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Supporters of public education celebrate the demise of the School Reform Commission

SRC 11-16-17

Click on the picture to view the video of supporters of public education speaking before the SRC meeting of November 16, 2017. The SRC vote on dissolution is at the end.

Click on a timestamp to select a desired speaker. (If the timestamp does not work, move the slider at the bottom of the video to the time listed in the timestamp. It may be necessary to recheck the play button.)

Note: The SRC placed media on row 5 in the auditorium which allowed only filming speakers from the back and constant visual interruption from the audience in the first four rows. We have protested these filming conditions to no avail.

Click this picture to see the discussion and vote of the SRC to dissolve itself.

SRC demise celebration

Transcripts of testimony from APPS members in order of appearance.

Click the picture to read the transcript of Deborah Grill’s testimony.

Deborah Grill 6-16-16  pic

Click the picture to read the transcript of Lisa Haver’s testimony.


Click the picture to read the transcript of Lynda Rubin’s testimony.

Lynda Rubin

Click the picture to read the transcript of Ilene Poses’s testimony.

Ilene Poses SRC pic 5

Click the picture to read the transcript of Karel Kilimnik’s testimony.

Karel Kilimnic SRC 1-21-16


Click the picture to read the transcript of Barbara Dowdall’s testimony.


Click the picture to read the transcript of Diane Payne’s testimony.

diane payne src 8-17-17

Eyes on the SRC: November 16, 2017

SRC May 18

by Karel Kilimnik

 We Did It!

 On Thursday, November 2, Mayor James Kenney gave an address in City Council chambers in which he asked Council to support his decision to call for an end to the SRC. The response was overwhelming approval. Council Education Committee Chair Jannie Blackwell introduced a bill to place a referendum on the May 2018 ballot to amend the City Charter so that, for the first time, Council would have approval power over the Mayor’s choices for a 9-member school board.

APPS members have attended every School Reform Commission meeting for the last five years, including special meetings, emergency meetings and Policy Committee meetings. Some of us have attended since the first meeting of the state-imposed board in 2001. No one is happier than we are to witness the dissolution of the SRC and a return to local control. But let’s keep our eyes on the ball and examine the realities behind it.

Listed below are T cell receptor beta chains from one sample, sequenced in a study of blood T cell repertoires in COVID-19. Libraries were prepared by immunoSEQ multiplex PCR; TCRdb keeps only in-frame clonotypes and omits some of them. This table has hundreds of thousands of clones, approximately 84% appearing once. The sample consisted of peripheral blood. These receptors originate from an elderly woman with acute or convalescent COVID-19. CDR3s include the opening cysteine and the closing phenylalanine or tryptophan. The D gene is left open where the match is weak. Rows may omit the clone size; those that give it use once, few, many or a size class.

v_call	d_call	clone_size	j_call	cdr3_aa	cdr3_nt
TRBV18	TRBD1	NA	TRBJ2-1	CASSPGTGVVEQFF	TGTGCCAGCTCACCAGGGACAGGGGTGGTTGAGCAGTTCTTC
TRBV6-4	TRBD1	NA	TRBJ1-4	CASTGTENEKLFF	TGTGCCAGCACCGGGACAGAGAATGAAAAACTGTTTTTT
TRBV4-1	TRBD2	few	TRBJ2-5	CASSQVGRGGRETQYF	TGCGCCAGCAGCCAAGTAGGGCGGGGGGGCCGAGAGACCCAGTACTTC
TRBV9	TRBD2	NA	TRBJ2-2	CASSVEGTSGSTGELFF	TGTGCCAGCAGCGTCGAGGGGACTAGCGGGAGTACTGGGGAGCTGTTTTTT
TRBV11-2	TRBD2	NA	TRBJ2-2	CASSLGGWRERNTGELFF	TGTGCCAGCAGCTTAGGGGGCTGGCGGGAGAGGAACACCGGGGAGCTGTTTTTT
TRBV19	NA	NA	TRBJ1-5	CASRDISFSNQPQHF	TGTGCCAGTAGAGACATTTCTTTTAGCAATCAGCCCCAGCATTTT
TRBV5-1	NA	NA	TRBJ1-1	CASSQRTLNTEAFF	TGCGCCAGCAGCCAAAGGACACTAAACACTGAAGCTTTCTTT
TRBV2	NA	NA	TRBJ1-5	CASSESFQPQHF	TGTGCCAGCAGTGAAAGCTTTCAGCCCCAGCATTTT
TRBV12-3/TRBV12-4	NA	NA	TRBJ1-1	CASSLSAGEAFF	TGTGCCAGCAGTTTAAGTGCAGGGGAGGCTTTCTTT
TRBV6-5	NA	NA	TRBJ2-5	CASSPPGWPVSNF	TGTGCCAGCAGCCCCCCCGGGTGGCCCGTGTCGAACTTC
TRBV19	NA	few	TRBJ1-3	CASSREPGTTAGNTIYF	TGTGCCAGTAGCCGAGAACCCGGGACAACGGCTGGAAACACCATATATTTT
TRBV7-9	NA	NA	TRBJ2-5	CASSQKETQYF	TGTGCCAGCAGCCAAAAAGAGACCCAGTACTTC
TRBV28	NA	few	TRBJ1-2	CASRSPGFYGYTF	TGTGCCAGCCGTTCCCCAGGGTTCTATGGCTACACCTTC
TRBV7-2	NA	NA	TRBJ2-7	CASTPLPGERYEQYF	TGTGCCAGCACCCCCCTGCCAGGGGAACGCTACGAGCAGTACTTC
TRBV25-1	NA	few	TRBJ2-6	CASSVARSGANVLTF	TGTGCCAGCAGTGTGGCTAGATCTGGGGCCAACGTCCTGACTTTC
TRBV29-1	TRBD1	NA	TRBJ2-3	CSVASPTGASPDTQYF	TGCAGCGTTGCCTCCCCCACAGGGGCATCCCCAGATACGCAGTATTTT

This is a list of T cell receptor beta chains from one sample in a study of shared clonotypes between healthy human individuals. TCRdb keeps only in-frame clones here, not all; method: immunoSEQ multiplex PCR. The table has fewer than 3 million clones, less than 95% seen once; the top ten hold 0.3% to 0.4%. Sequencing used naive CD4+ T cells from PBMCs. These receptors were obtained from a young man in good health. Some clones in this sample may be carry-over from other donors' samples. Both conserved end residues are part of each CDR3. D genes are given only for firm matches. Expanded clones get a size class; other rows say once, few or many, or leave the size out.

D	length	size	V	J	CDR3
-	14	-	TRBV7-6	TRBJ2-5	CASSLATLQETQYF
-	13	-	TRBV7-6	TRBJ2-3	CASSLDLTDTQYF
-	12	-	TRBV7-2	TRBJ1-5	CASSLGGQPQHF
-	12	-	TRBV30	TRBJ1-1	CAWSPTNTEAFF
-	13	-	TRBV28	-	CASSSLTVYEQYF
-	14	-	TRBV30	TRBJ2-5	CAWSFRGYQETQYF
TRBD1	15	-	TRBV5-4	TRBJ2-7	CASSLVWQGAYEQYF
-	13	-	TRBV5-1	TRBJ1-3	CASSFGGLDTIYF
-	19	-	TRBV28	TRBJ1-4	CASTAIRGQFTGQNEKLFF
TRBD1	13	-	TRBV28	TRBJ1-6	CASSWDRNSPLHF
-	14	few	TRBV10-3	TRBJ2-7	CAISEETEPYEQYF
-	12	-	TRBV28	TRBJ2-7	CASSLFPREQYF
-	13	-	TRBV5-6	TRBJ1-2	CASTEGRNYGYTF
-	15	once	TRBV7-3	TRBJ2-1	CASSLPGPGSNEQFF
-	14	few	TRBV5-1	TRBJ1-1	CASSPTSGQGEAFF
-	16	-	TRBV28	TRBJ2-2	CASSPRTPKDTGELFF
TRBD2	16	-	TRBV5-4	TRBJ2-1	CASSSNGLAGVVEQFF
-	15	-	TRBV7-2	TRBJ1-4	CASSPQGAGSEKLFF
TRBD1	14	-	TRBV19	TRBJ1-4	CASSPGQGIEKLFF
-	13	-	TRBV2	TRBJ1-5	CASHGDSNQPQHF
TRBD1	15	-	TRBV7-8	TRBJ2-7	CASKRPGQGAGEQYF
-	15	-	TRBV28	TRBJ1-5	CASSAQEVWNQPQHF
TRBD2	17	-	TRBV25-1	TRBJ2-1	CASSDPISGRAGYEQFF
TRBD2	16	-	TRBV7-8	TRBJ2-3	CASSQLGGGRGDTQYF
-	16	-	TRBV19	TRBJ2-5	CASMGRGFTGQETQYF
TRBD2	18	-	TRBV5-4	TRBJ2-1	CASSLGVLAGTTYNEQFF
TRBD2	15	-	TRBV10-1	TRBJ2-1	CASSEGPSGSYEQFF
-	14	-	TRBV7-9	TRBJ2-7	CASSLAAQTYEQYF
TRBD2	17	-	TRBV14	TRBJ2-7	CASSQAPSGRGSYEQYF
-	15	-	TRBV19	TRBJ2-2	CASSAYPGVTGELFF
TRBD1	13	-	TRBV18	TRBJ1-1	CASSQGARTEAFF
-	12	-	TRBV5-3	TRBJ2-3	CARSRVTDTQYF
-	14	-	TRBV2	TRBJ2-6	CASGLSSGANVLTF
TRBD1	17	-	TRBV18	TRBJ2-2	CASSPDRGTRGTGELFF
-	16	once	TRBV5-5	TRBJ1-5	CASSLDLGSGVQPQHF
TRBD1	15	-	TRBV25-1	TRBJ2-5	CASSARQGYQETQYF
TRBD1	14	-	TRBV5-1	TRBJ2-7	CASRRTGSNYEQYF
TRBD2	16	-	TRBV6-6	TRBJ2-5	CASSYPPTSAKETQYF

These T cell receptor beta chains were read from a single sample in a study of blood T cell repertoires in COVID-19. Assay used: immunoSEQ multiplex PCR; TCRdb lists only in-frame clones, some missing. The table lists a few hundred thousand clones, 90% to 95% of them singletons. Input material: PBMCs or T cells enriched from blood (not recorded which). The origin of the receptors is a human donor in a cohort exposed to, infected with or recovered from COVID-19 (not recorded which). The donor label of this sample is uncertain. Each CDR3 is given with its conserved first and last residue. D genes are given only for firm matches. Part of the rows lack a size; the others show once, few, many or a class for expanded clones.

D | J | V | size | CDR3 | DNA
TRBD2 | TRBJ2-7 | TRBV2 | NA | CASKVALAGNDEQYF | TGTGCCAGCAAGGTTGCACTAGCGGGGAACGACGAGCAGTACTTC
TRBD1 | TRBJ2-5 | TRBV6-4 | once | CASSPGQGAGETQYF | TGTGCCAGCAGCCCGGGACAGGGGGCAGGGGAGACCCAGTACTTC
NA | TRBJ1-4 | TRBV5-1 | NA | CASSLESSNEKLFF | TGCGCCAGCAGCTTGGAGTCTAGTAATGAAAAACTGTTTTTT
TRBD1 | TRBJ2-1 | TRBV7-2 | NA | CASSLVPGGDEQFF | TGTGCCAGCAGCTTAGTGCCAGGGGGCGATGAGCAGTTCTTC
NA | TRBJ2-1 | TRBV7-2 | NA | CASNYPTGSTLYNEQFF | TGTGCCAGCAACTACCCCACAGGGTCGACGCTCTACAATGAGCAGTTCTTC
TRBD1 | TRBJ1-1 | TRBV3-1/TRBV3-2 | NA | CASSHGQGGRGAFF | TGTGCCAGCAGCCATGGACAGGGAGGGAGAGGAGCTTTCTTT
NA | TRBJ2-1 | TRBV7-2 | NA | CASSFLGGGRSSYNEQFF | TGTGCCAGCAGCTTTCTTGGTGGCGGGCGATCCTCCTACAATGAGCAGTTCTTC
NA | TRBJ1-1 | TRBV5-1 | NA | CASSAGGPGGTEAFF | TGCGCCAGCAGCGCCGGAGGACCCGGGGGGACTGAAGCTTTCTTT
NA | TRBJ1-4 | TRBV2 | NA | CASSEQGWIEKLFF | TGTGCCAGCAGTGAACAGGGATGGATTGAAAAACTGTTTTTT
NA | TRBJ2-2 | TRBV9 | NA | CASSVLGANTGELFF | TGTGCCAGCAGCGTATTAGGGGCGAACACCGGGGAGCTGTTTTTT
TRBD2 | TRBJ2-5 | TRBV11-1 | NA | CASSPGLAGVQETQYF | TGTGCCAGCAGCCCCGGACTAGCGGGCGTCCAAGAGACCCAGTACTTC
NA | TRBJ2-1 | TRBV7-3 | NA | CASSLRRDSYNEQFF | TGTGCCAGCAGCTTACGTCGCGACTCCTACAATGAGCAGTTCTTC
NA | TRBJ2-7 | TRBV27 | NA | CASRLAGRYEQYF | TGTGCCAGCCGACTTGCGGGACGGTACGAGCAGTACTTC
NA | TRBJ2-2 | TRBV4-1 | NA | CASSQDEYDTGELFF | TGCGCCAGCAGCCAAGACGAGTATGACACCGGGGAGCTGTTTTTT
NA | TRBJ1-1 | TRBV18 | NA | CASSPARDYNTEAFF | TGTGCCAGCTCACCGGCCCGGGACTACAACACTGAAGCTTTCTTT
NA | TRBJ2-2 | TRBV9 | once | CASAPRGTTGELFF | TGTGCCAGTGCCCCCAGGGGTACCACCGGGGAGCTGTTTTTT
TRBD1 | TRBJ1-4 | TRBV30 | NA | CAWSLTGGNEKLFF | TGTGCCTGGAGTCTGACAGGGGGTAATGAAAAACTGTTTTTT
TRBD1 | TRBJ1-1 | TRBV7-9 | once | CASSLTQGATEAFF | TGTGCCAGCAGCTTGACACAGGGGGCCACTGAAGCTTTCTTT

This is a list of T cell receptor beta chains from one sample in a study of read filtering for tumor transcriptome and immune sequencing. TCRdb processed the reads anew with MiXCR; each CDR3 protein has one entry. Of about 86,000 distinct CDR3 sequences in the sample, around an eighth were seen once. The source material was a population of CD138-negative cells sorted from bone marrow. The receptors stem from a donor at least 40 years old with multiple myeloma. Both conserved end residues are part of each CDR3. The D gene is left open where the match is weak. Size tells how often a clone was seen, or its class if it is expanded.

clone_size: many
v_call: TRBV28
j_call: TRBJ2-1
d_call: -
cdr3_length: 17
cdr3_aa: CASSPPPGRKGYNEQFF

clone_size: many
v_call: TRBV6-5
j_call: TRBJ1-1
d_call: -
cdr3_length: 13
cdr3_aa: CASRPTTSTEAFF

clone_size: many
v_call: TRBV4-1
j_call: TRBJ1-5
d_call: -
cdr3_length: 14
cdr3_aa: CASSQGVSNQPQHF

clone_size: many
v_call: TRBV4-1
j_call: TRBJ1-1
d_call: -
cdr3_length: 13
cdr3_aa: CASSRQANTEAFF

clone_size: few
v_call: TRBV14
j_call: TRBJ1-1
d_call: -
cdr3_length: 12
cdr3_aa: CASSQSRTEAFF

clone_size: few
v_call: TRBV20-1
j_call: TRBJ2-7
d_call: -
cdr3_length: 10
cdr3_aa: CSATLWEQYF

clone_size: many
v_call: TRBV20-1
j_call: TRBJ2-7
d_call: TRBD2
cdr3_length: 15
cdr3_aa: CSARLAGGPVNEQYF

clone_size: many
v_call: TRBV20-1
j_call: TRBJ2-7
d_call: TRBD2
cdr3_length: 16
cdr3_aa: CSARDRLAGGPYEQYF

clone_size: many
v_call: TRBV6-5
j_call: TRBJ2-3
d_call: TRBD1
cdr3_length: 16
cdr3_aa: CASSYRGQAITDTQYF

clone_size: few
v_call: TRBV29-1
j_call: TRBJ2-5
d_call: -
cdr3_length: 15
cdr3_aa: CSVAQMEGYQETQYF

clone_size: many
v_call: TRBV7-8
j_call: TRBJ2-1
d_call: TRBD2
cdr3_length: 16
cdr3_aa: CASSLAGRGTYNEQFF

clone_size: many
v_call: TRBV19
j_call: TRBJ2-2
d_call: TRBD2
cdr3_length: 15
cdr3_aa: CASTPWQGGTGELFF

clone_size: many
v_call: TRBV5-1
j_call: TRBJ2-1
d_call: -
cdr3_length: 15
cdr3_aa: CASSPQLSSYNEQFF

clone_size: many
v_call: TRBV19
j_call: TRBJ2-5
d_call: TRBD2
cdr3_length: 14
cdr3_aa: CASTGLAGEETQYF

APPS has documented the devastation wrought by the unelected, unaccountable SRC for the past five years: the rampant privatization of services and staffing; the attempted cancellation of the PFT contract; the outsourcing of Professional Development, transportation services, and Special Ed programs; the forcing out of teachers in schools deemed to be “underperforming”; the annual charter expansion while evidence of that model’s failure mounts; the permanent closure of almost thirty neighborhood schools. We have called out more than one Commissioner for conflicts of interest. The list goes on.

One year ago, several community groups and unions including APPS, POWER, NAACP, Parents United for Public Education, Reclaim Philadelphia, the WE caucus of the PFT, the 215 People’s Alliance, Media Mobilizing Project and a number of local unions formed the Our Cities, Our Schools Coalition (OCOS), calling for a return to local control. OCOS organized several rallies at City Hall and district headquarters at which City Council members and community leaders spoke. OCOS held a public forum to discuss the issue (all SRC commissioners were invited; none attended). OCOS collected thousands of signatures online calling for an end to the SRC.